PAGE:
Don’t get me wrong. I’m a huge fan of Dr Clayton Christensen’s work. (no, that’s not him pictured above.) Especially his game-changing book “Innovator’s Dilemma.” But I have a bone to pick with him because with the release of that title in 1997 he hijacked the word “disruptive innovation” and has sent a generation of corporate cubicle jockeys searching vainly in the wrong direction.
(Never mind that he actually coined the phrase in the first place.)
This was highlighted last week when I ran a workshop in Shanghai on Disruptive Thinking for a sportswear brand whose product you are very likely to be wearing somewhere on your body at this very moment.
We spent quite a bit of time up front getting aligned on what disruption is … and isn’t.
By Christensen’s definition it’s the ongoing migration to the northeast quadrant of more bells and whistles, greater complexity, higher price, etc. Which creates a vacuum in the southwest quadrant for someone to bring in a more basic, functional, possibly stripped-down version of your thing that performs roughly the same job at a lower price.
Hence new market entrants appear, build a following, and start gradually swimming upstream after you and gobbling up your market. You know, as in “disrupting” you and spoiling your day, if not your whole financial quarter. I get it.
The problem is this.
What word do we have to describe those innovations that jump into the market and completely turn the world upside down? You know, guys like AirBNB, Uber, Netflix. That’s truly disruptive to me because it fits the dictionary definition (thanks, Cambridge) such as “causing trouble and therefore stopping something from continuing as usual.”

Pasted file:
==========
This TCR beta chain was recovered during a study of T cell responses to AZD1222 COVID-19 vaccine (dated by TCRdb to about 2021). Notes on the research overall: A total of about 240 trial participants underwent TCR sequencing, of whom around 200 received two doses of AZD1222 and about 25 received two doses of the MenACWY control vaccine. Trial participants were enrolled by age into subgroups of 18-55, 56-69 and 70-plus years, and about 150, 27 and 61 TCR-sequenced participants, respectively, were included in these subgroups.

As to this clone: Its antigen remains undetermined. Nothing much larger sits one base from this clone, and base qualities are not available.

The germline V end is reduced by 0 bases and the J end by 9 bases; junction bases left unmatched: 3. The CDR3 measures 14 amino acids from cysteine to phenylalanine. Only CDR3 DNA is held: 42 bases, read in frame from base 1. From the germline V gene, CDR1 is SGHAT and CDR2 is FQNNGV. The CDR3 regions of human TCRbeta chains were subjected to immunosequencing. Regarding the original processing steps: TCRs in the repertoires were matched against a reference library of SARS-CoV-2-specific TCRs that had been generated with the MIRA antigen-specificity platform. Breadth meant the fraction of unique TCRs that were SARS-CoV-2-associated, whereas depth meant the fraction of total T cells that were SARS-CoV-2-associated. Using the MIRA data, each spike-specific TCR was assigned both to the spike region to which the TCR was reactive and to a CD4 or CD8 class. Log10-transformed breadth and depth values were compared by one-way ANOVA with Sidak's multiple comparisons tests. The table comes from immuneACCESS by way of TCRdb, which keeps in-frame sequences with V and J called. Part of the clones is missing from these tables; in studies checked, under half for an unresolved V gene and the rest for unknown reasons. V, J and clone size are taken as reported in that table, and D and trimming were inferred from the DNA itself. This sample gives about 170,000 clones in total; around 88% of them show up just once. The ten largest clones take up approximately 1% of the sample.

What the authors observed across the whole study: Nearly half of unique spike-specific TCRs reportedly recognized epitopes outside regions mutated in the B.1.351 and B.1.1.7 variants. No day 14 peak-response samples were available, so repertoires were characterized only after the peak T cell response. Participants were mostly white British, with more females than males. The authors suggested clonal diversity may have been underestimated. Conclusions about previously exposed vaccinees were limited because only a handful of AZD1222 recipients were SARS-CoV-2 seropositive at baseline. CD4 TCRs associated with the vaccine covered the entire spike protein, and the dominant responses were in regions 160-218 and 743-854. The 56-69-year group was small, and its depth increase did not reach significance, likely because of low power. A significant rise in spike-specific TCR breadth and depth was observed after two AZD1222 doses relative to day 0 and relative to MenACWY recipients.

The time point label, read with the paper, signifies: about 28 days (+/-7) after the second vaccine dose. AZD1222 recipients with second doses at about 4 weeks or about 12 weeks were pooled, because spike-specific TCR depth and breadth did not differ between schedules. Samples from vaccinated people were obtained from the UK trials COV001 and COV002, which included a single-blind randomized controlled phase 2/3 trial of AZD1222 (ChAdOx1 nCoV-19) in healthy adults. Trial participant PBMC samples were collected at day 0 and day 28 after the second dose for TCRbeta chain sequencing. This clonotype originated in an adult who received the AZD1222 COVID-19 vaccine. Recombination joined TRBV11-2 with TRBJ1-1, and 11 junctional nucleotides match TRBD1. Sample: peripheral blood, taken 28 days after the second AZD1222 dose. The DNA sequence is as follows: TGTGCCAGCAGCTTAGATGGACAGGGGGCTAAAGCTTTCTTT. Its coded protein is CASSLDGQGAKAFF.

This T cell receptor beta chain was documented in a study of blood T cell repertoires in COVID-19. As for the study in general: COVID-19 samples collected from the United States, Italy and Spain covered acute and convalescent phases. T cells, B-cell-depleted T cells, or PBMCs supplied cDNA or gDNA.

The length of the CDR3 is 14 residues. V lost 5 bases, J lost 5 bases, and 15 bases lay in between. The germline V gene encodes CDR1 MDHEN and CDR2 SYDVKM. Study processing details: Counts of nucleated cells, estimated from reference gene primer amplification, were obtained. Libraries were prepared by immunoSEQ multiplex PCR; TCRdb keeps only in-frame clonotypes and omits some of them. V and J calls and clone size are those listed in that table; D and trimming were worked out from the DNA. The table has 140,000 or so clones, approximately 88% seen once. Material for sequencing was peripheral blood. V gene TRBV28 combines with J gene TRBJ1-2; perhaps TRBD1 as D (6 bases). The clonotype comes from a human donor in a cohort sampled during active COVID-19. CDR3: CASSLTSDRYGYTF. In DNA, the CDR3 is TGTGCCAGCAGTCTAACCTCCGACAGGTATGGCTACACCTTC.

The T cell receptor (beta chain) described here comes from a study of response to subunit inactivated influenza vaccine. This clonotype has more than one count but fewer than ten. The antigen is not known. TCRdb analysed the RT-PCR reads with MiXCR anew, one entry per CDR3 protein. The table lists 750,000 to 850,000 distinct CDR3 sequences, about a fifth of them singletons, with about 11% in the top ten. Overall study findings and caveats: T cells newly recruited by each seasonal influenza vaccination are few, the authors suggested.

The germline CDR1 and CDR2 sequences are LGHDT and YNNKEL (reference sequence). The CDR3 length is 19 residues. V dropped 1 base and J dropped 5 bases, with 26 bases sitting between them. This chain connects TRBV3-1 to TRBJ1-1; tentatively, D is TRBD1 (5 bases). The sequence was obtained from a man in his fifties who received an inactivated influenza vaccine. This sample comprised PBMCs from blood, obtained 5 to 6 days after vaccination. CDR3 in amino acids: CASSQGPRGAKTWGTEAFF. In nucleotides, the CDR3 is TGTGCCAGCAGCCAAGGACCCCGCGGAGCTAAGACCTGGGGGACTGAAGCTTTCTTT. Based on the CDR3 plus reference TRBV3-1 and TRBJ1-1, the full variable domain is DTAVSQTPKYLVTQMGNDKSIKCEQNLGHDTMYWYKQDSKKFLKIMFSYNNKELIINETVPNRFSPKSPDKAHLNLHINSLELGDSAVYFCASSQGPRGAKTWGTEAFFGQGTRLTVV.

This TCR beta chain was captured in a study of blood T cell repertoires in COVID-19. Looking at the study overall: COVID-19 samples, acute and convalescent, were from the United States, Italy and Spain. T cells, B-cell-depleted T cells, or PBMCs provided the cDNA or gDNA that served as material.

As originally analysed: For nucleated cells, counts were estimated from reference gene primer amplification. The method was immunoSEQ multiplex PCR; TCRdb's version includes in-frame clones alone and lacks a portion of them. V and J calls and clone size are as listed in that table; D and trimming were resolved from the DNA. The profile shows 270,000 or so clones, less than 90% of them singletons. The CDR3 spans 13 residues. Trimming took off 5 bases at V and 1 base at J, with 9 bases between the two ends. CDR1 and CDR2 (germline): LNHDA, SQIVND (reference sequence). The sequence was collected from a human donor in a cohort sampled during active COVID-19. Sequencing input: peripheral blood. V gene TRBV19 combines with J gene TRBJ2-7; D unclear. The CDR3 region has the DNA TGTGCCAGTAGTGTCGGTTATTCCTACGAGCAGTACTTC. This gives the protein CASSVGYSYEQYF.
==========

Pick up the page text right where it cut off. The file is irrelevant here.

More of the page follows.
I’m working with a broadcasting company in Malaysia that has been completely broadsided by Netflix. That disruption has got nothing to do with lower prices, less functionally or being stripped down. In fact it’s the opposite. But the consumer delight and enhanced entertainment experience of Netflix is apparently worth paying for.
Yes, we can call these step innovations or platform innovations. But those terms don’t nearly have the punk energy to capture the anarchy, the gung-ho creativity, and the market mayhem that’s unleashed by these sorts of players.
The other problem is of course overuse of the word “disruptive.” Very few things truly are that extreme to warrant it. And some more conservative types (such as the consumer goods industry) confuse a 1% marginal gain for being disruptive, because in their world that’s considered really moving the needle. It’s a good day’s work, but it’s NOT really disruptive.
Even the king of disruption, Elon Musk — not known for treading lightly on anything — treads lightly with this word.
“I don’t actually like to disrupt, that sounds … Disruptive! I am much more inclined to say, How can we make things better?”
So maybe we need a whole new word? Radical Innovation, perhaps.
What are YOUR suggestions?
Would love to hear them, because I’d like us all to move to a greater common understanding of what disruptive innovation is. Anyway, thanks Dr Christensen, for starting the conversation in the first place. Your book was really … um … radical.
Written by Stu Lloyd from Hothead Hacks